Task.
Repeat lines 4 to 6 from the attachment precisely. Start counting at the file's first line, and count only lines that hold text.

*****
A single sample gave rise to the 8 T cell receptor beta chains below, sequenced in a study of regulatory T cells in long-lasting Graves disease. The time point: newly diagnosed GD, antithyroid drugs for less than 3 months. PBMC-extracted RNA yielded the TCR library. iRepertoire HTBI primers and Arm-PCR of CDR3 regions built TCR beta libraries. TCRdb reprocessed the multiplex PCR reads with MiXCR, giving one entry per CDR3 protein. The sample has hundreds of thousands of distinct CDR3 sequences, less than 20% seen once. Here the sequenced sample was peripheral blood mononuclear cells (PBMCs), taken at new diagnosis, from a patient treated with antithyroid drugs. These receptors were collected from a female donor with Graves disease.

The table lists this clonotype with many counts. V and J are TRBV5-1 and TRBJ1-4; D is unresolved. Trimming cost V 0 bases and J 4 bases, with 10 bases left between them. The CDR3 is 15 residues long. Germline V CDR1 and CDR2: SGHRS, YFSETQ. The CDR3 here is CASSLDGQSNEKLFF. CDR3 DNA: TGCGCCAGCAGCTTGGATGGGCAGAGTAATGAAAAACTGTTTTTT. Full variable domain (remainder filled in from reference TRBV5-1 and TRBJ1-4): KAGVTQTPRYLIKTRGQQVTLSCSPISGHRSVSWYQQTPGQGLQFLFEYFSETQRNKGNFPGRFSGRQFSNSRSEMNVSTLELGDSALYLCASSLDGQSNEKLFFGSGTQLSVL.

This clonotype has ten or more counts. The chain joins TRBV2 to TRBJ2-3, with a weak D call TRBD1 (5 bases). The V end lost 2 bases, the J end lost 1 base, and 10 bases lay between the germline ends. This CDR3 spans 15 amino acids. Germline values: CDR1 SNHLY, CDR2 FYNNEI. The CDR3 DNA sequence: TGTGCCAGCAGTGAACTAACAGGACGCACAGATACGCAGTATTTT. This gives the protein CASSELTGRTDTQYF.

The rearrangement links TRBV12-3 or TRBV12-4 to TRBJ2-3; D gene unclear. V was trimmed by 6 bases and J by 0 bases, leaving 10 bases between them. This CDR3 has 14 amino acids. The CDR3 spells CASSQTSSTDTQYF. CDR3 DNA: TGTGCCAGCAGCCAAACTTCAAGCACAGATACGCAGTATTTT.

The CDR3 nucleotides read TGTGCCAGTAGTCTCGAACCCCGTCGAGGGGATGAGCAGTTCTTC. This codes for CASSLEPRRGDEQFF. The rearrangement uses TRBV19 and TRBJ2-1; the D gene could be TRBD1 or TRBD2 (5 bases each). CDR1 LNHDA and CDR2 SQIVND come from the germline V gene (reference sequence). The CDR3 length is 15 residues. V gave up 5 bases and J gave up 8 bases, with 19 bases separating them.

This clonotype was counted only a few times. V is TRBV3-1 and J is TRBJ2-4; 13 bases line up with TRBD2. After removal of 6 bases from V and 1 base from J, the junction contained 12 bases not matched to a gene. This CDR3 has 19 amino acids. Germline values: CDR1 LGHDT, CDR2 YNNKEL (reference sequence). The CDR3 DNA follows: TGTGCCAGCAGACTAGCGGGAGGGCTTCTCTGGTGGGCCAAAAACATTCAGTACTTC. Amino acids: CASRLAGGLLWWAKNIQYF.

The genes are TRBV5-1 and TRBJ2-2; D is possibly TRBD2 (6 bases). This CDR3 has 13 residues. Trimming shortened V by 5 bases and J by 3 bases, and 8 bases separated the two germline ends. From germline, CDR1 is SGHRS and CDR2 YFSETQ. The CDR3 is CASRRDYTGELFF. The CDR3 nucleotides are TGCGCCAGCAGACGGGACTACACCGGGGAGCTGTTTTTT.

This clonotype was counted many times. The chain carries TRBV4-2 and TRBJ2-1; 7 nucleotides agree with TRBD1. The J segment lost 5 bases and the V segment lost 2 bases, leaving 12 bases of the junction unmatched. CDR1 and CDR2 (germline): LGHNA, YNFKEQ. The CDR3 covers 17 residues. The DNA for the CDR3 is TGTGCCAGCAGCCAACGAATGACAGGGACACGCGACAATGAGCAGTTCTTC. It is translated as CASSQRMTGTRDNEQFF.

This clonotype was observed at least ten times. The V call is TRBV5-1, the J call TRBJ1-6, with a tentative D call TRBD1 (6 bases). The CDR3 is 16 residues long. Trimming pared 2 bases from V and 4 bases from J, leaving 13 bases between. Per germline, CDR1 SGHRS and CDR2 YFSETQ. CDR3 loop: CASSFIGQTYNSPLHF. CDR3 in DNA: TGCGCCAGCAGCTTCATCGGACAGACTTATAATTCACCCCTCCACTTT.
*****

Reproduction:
The rearrangement links TRBV12-3 or TRBV12-4 to TRBJ2-3; D gene unclear. V was trimmed by 6 bases and J by 0 bases, leaving 10 bases between them. This CDR3 has 14 amino acids. The CDR3 spells CASSQTSSTDTQYF. CDR3 DNA: TGTGCCAGCAGCCAAACTTCAAGCACAGATACGCAGTATTTT.

The CDR3 nucleotides read TGTGCCAGTAGTCTCGAACCCCGTCGAGGGGATGAGCAGTTCTTC. This codes for CASSLEPRRGDEQFF. The rearrangement uses TRBV19 and TRBJ2-1; the D gene could be TRBD1 or TRBD2 (5 bases each). CDR1 LNHDA and CDR2 SQIVND come from the germline V gene (reference sequence). The CDR3 length is 15 residues. V gave up 5 bases and J gave up 8 bases, with 19 bases separating them.

This clonotype was counted only a few times. V is TRBV3-1 and J is TRBJ2-4; 13 bases line up with TRBD2. After removal of 6 bases from V and 1 base from J, the junction contained 12 bases not matched to a gene. This CDR3 has 19 amino acids. Germline values: CDR1 LGHDT, CDR2 YNNKEL (reference sequence). The CDR3 DNA follows: TGTGCCAGCAGACTAGCGGGAGGGCTTCTCTGGTGGGCCAAAAACATTCAGTACTTC. Amino acids: CASRLAGGLLWWAKNIQYF.